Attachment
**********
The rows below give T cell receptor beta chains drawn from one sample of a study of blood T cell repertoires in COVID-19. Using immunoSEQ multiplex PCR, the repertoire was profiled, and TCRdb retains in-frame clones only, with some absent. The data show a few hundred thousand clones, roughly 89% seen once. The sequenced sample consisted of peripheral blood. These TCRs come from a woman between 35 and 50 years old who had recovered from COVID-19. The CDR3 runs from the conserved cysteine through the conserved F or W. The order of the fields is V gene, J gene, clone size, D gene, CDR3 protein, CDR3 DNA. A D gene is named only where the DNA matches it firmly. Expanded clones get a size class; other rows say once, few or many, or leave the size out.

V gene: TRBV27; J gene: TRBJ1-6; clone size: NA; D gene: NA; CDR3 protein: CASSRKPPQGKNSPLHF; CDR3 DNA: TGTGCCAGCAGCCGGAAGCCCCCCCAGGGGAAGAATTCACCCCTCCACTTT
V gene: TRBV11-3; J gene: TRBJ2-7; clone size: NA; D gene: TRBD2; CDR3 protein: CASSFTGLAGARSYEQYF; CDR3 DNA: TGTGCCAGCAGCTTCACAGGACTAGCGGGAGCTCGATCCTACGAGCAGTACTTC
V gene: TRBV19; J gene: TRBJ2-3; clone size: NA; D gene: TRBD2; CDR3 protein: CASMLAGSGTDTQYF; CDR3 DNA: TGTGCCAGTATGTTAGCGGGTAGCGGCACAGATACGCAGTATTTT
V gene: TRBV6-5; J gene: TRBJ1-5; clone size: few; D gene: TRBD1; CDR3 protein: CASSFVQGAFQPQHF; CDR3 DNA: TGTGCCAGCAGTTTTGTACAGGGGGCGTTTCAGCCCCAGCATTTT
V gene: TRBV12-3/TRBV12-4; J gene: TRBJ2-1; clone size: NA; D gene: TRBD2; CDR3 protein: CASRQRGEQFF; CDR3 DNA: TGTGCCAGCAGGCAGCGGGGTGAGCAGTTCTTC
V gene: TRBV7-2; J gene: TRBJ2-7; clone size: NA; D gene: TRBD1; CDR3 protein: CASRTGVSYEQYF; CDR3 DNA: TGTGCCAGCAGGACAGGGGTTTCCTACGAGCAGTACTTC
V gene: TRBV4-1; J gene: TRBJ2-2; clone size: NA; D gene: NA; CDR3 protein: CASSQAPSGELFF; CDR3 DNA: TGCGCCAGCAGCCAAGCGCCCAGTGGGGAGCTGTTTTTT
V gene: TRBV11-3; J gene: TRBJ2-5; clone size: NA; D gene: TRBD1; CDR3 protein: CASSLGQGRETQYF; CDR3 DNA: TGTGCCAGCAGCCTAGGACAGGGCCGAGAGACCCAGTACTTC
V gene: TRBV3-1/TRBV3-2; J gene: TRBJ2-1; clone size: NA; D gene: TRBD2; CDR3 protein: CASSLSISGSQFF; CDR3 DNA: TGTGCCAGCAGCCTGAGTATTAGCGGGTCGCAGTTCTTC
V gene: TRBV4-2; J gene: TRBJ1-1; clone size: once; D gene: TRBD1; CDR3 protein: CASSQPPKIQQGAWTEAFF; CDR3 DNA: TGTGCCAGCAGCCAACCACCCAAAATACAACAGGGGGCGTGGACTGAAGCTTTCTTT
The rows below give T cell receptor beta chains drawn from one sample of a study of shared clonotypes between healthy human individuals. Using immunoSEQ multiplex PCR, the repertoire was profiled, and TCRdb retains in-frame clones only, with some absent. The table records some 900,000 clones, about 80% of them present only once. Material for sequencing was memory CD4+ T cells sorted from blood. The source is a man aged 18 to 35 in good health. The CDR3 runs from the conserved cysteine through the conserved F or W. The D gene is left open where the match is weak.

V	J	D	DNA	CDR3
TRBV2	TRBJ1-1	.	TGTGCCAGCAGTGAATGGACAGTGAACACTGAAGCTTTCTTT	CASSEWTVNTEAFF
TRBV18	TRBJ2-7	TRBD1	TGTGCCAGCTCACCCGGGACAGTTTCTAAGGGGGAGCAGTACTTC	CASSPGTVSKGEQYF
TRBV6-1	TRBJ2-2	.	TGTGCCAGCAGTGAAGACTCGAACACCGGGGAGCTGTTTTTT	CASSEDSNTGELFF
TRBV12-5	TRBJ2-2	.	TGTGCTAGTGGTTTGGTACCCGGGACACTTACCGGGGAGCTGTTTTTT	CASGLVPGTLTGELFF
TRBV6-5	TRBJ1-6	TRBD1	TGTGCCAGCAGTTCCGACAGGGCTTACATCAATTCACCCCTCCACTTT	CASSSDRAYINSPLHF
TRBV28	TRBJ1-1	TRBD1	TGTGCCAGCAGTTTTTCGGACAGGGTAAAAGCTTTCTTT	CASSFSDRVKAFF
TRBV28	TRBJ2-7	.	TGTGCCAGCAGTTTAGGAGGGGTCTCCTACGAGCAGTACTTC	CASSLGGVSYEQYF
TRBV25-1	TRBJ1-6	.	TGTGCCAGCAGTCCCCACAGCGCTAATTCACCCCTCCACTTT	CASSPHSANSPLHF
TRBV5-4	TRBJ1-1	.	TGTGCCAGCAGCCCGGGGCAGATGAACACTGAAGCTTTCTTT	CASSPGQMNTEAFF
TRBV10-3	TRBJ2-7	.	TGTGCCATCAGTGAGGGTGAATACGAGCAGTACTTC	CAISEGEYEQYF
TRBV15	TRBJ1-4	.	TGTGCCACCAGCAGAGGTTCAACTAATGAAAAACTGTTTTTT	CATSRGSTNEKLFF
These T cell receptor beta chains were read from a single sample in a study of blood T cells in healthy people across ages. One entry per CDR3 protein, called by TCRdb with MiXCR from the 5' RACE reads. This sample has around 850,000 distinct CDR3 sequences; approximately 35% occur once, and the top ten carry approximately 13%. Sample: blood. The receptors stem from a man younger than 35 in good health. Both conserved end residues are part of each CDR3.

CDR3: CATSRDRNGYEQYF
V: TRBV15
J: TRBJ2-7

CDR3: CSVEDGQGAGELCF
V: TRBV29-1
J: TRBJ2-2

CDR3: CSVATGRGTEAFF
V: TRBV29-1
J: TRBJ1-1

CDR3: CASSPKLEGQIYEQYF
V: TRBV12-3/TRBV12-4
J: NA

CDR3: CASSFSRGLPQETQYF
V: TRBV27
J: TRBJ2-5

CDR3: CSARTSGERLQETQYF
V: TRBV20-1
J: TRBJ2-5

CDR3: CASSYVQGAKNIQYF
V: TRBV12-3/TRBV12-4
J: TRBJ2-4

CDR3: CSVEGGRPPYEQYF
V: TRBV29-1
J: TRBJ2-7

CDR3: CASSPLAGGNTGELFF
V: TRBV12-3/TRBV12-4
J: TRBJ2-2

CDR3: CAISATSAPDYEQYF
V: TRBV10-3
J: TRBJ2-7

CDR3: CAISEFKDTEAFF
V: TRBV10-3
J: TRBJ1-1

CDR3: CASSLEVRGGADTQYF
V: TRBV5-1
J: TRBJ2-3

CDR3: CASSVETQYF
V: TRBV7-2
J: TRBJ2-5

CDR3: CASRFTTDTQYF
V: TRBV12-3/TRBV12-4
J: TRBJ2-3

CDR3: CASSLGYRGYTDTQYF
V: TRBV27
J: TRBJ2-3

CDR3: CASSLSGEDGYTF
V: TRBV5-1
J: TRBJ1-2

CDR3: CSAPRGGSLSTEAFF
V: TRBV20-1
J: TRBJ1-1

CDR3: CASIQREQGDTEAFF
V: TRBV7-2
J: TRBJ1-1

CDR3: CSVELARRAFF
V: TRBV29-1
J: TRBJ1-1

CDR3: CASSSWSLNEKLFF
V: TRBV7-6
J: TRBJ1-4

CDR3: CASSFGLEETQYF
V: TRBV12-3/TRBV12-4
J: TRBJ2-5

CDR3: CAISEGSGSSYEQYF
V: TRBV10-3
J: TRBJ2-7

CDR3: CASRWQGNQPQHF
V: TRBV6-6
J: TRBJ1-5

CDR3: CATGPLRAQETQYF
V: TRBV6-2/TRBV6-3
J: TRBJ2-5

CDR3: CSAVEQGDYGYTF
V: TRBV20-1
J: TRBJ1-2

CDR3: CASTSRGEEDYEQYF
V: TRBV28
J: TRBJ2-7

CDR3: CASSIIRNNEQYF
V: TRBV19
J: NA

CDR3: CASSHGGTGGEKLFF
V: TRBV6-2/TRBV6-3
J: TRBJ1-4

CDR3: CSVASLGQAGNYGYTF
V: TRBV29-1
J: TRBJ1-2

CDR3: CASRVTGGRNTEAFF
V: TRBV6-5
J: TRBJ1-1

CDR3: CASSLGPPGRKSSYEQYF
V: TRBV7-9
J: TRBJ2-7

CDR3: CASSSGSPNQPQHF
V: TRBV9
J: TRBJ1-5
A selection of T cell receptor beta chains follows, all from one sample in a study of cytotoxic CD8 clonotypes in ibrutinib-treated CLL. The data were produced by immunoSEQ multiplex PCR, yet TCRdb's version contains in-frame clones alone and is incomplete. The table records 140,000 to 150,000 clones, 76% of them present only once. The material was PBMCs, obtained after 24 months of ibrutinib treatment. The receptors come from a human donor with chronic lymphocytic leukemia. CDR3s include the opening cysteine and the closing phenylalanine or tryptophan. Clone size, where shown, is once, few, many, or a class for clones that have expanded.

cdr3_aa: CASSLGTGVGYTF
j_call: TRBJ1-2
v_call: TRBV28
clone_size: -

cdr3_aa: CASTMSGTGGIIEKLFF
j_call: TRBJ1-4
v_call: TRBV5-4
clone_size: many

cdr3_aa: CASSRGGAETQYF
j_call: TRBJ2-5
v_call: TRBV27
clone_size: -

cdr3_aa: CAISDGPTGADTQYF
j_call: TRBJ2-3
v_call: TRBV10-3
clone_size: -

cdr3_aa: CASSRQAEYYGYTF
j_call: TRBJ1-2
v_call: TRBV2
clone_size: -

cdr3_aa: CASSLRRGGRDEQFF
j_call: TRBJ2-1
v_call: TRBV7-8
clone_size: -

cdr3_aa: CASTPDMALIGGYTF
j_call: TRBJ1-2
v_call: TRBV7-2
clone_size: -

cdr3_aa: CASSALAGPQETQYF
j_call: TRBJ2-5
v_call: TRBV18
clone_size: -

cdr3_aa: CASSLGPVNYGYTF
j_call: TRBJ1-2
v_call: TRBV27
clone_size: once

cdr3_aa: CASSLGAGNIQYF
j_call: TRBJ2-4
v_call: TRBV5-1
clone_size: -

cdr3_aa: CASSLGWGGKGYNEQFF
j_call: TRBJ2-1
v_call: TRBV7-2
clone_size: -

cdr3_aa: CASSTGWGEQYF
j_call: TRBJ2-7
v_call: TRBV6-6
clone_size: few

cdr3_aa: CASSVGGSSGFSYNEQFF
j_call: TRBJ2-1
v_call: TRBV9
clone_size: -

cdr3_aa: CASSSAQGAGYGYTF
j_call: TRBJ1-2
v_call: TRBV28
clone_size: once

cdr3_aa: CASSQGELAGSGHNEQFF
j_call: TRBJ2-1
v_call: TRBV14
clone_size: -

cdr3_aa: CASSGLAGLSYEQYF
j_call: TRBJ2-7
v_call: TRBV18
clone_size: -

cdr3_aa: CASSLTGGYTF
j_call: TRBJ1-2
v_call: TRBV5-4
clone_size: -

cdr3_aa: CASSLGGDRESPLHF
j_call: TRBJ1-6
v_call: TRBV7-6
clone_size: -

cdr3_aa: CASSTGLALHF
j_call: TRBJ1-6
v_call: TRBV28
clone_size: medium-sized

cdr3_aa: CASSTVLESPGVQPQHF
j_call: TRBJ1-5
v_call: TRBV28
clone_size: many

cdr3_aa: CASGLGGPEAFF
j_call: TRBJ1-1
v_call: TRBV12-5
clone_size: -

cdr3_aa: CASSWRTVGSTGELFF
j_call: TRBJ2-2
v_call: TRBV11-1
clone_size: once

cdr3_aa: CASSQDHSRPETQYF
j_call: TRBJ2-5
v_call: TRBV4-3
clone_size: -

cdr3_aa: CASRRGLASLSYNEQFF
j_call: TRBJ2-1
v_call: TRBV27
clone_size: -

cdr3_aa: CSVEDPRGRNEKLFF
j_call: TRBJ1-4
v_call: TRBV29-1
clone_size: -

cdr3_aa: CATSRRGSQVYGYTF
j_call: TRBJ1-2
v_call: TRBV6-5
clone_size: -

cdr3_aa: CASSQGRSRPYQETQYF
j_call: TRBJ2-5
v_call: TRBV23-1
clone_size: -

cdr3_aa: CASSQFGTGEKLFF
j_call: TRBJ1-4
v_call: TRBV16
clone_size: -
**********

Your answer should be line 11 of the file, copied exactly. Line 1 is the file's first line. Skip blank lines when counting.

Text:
V gene: TRBV4-2; J gene: TRBJ1-1; clone size: once; D gene: TRBD1; CDR3 protein: CASSQPPKIQQGAWTEAFF; CDR3 DNA: TGTGCCAGCAGCCAACCACCCAAAATACAACAGGGGGCGTGGACTGAAGCTTTCTTT